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Eisgruber joins Town Council Meeting to give annual update

The Council also introduced its 2022 budget and discussed updates to Graduate Hotel construction.

<h6>Charlie Roth / The Daily Princetonian</h6>
Charlie Roth / The Daily Princetonian

On Monday, March 14, University President Christopher Eisgruber ’83 joined the Princeton Town Council meeting to give an update and field questions regarding University-town relations. The Council also introduced its 2022 budget and discussed updates to Graduate Hotel construction.

In his address to the Council, Eisgruber emphasized the shared vision and cooperation between the University and the municipality.

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“We are fortunate to live in a tremendous community that is defined both by the town and by the University,” Eisgruber said.

“That community has continued in many ways to get better over time,” he added.

Eisgruber also reflected on the challenges of the past couple years.

“We [the town and the University] needed to partner with one another in constructive ways. We knew one another and that element of trust was there. We have shared interests, but we’re also going to disagree sometimes,” Eisgruber said. “But even there, I think if we're able to have those constructive conversations, we're going to be able to find good solutions.”

Council members also commented on the town and gown relationship.

“People should be aware of all that the University does, whether it's through financial support of many organizations or whatever,” Mayor Mark Freda said.

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“All during COVID,” the mayor added, “the University was helping us a lot behind the scenes as we were working with and, at times, putting pressure on county and state officials and staff to do the right thing, to help roll out vaccines, and do as much as possible.”

Eisgruber outlined Princeton’s contribution to the municipality in his annual report to the Council. This includes nearly $8.5 million given to the municipality in 2021 and 2022, as well as $11.3 million in taxes in 2021, of which about $6.2 million were “voluntary tax payments for properties that are eligible for exemption from property taxes.” The University also established a $1 million Princeton University Relief Fund to “provide direct support to community organizations and businesses.”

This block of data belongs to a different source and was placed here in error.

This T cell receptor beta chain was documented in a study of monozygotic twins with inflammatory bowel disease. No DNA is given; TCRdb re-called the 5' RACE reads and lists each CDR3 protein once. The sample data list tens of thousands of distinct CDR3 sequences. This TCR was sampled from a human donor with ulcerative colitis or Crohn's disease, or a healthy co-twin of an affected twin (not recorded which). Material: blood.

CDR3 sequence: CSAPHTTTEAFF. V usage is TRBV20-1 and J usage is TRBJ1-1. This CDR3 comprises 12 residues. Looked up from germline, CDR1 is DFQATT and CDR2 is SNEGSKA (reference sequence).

“The whole theme is about joint planning, joint initiatives. I think the word ‘joint’ is the key word there, and we are looking forward to exploring how we could do more things together,” Freda said. “I'm very encouraged for the future and all that we can do together for this town.”

Next in the meeting, Mayor Freda and the Council introduced the 2022 budget, totaling to nearly $68 million. The Council will hold a public hearing about the budget on April 11, 2022 to discuss matters including whether or not to exceed the municipal budget appropriation limits.

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The Council also heard updates on the Graduate Hotel construction, which revolved around safety concerns that will make parts of Chambers Street one-way during construction. This came as a surprise to Council members, who said that, when the project was approved, they were promised that Chambers Street would remain a two-way street for the entirety of construction. While Council members are still excited about the project, many, including Councilmember Mia Sacks, expressed worries about this early retraction.

“We’re just at the beginning of this. This is a really long project and this is not a good start,” she said.

Councilmember Eve Niedergang GS ’85 shared similar concerns.

“How can we trust your [Graduate Hotel representatives] word on anything else?” she asked.

The Graduate Hotel representatives explained that there were safety concerns that forced this decision. Many of them, like real estate attorney Christopher DeGrezia, were not part of the first meetings.

“We have constraints that, unfortunately, we're stuck with. We're trying to find the best course by taking advice from fire, police, and emergency services and coming up with something that is safe and minimizes any type of disturbance the best we can,” DeGrezia said.

With this new situation, Council will now talk with their administrators and staff about next steps, and Mayor Freda hopes they will readdress it in the next council meeting, which will be on Monday, March 28 at 7 p.m.

The full meeting can be viewed here.

Charlie Roth is a Staff News Writer for the ‘Prince,’ focusing on local town coverage. He can be reached at charlieroth@princeton.edu or @imcharlieroth on Twitter or Instagram.

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